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Third Rockefeller cryo-EM to help tame poorly behaved proteins

With a new transmission cryo-electron microscope, Rockefeller researchers will be prepared to sleuth out complicated protein structures in increasingly sophisticated ways.

Ant-y social: study of clonal raider ants reveals the evolutionary benefits of group living

A new study in ants demonstrates that living in groups leads to improved fitness. The researchers show that, in larger groups, ants take on specialized roles and colony stability increases.

New faculty member studies the architecture of the genome

Risca explores the three-dimensional structures that organize and support DNA, and the biochemical rules that govern the organization of the genome. She will join Rockefeller as an assistant professor on January 2, 2019.

Structure of ion channel reveals how insects smell their way around the world

Researchers describe, for the first time, the structure of a smell-receptor protein common among insects. Its inner architecture illuminates how insects evolved to detect an amazing diversity of odors.

Researchers uncover molecular mechanisms of rare skin disease

Scientists describe a group of proteins that protect cells from a subtype of human papilloma virus. They also outline genetic mutations that make this virus unusually harmful in people with epidermodysplasia verruciformis, a rare skin condition.

Lack of a single molecule may indicate severe and treatment-resistant depression

Researchers find that a deficiency of acetyl-L-carnitine is associated with a particular subtype of depression. Individuals with very low levels of this molecule often have highly severe symptoms and don’t respond to traditional antidepressants.

Ant study sheds light on the evolution of workers and queens

A new study in ants identifies a peptide that plays an important role in regulating reproduction. This research illuminates a potential trajectory for the evolution of distinct social castes—workers and queens.

Giant neurons in the brain may play similarly giant role in awareness and cognition

Scientists find that certain neurons release nitric oxide onto nearby blood vessels, and potentially use this mechanism to control awareness in the brain.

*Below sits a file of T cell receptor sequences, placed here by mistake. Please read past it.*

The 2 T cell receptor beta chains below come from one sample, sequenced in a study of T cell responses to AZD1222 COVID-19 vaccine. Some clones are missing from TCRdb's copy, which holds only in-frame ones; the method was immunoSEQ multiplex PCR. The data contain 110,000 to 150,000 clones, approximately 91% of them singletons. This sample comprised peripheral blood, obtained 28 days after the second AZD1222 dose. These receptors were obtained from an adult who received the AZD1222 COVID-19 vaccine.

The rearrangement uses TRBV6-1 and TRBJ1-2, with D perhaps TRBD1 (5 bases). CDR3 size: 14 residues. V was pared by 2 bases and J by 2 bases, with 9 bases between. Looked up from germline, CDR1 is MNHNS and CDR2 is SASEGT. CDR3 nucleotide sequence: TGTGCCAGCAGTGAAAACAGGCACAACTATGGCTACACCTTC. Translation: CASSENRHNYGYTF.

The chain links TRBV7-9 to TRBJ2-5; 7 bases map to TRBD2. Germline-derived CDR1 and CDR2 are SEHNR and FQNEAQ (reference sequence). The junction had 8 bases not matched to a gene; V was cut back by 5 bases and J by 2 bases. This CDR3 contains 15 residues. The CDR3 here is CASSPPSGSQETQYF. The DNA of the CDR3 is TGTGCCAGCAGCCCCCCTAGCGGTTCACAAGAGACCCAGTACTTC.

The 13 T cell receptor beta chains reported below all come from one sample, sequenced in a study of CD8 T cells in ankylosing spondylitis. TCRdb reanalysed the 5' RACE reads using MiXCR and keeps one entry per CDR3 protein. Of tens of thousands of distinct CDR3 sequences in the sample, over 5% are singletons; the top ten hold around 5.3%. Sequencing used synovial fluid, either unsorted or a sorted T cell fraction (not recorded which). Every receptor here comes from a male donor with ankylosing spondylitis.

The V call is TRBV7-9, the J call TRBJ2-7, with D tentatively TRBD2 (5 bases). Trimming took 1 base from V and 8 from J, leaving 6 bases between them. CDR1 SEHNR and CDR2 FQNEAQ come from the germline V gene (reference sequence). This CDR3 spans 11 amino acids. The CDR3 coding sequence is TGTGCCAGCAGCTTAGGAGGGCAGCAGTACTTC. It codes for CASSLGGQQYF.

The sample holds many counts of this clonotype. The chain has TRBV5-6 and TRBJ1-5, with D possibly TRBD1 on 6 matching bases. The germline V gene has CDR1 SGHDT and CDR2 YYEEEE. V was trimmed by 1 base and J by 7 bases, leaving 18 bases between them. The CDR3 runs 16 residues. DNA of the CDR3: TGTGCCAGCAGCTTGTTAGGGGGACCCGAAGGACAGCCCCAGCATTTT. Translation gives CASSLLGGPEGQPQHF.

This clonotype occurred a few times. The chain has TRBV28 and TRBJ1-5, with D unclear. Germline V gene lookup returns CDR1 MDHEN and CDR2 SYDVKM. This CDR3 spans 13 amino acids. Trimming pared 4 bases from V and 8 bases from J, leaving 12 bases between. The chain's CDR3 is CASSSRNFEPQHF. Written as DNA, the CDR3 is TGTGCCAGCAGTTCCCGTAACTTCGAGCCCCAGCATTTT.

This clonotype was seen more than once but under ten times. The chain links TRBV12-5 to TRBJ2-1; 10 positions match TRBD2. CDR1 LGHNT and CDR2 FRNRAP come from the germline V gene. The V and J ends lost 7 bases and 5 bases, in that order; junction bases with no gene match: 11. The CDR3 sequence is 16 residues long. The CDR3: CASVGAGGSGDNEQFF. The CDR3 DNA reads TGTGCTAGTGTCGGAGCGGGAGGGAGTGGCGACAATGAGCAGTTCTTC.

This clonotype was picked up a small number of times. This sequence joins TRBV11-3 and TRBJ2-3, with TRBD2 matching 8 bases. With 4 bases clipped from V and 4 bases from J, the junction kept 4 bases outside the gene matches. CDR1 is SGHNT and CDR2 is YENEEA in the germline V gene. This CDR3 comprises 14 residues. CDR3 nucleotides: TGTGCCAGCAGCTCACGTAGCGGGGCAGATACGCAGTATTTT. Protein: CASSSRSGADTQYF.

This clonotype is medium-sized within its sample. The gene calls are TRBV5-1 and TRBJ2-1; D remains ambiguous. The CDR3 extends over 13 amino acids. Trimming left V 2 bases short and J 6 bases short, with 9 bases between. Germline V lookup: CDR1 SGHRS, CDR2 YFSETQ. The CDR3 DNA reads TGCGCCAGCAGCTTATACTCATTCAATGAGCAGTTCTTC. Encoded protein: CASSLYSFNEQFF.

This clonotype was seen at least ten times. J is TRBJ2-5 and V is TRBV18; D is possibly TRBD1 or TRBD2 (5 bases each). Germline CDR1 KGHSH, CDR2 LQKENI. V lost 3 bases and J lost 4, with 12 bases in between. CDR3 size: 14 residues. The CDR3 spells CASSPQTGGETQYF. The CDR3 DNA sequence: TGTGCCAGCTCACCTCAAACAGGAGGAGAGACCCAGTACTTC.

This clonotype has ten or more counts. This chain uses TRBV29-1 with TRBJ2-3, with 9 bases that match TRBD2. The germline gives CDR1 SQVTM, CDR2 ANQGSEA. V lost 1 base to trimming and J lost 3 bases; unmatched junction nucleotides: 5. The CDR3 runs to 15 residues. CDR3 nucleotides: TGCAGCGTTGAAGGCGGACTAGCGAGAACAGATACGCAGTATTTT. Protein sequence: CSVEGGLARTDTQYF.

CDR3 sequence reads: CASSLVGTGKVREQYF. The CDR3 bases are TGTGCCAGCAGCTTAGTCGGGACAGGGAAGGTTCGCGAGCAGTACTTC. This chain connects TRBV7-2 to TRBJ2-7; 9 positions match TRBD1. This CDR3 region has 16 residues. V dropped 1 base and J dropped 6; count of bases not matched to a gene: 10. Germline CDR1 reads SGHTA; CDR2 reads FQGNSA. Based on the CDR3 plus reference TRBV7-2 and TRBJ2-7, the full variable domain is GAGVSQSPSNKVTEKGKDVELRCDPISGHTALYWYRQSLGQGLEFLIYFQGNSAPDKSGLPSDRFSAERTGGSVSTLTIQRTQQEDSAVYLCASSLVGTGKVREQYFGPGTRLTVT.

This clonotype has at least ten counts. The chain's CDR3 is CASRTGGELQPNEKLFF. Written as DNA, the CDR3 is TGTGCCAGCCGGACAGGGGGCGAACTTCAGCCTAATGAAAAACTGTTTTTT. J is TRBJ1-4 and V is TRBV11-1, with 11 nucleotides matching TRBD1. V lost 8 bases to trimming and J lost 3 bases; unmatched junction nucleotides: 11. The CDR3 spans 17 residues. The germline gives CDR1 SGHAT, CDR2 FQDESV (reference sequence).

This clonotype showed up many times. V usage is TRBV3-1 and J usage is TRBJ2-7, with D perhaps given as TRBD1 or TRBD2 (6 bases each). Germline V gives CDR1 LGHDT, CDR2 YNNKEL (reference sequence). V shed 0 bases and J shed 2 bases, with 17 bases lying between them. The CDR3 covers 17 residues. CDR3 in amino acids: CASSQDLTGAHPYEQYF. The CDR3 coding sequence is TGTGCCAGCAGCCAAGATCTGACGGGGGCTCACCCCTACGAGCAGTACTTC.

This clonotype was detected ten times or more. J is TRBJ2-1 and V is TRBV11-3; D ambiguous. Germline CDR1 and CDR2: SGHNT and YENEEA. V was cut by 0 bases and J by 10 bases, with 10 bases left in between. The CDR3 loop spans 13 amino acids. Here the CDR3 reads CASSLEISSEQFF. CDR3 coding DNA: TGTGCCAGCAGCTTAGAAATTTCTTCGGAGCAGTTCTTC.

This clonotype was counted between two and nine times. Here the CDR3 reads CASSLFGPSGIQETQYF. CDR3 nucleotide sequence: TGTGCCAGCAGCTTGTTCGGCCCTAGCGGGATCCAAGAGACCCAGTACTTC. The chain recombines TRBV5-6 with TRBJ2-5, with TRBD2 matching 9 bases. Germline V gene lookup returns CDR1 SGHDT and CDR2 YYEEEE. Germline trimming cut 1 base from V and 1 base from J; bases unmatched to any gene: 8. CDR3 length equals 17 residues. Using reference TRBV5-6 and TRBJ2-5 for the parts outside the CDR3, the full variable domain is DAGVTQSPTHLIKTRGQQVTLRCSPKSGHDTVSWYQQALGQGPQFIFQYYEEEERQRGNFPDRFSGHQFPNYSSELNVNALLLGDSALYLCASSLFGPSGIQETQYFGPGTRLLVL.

Erich Jarvis receives grant from W.M. Keck foundation

With a new grant from the W.M. Keck foundation, the Jarvis Lab will further their research on the genes and neural circuits involved in speech production.

Studies reveal possible origin of human speech

Scientists have long debated the evolutionary origins of human speech. New research reveals neural circuits in the brains of monkeys that may represent the source of our unique speech capabilities.

Recent Awards and Honors

Two Rockefeller Scientists honored with NIH Director’s Awards

October 1, 2019

Brian T. Chait and Erich D. Jarvis received the NIH Director’s Transformative Research Award for high-risk, high-reward research. Read more about the awards here.

Laura Duvall Portrait

Laura Duvall receives Blavatnik Regional Award

September 4, 2019

Duvall, a research associate in the lab of Leslie B. Vosshall, is honored for her investigation of the mechanisms by which neuropeptides modulate mosquito behavior.

More awards and honors

Rockefeller in the News

Scientific American

"What we do know tells us that if you are thin, you should thank your 'lean' genes and refrain from stigmatizing the obese. A broad acceptance of the biologic basis of obesity would not only be fair but would allow us to collectively focus on health." -Jeff Friedman

The New York Times

Conventional antibiotics do not distinguish between good and bad bacteria, eradicating everything indiscriminately and occasionally creating problems for people with weakened immune systems.

“A major benefit of Crispr is that we can program it to kill only specific pathogenic bacteria and leave alone the rest of our healthy microbes,” Dr. Marraffini said.

STAT News

Fortuitously, or perhaps by design, creativity has been a guiding principle for Ruta, 45, and her work. Both her parents were visual artists, and Ruta herself grew up as a ballet dancer — and at one point considered it a career path.

Seek magazine

Rockefeller’s flagship publication is interested not just in scientific results, but in the people, ideas, and conversations that ignite discovery. The latest issue looks deep into the brains of small critters and their decision-making processes. Also: how research on rare diseases could benefit us all, and much more.


From this issue

 

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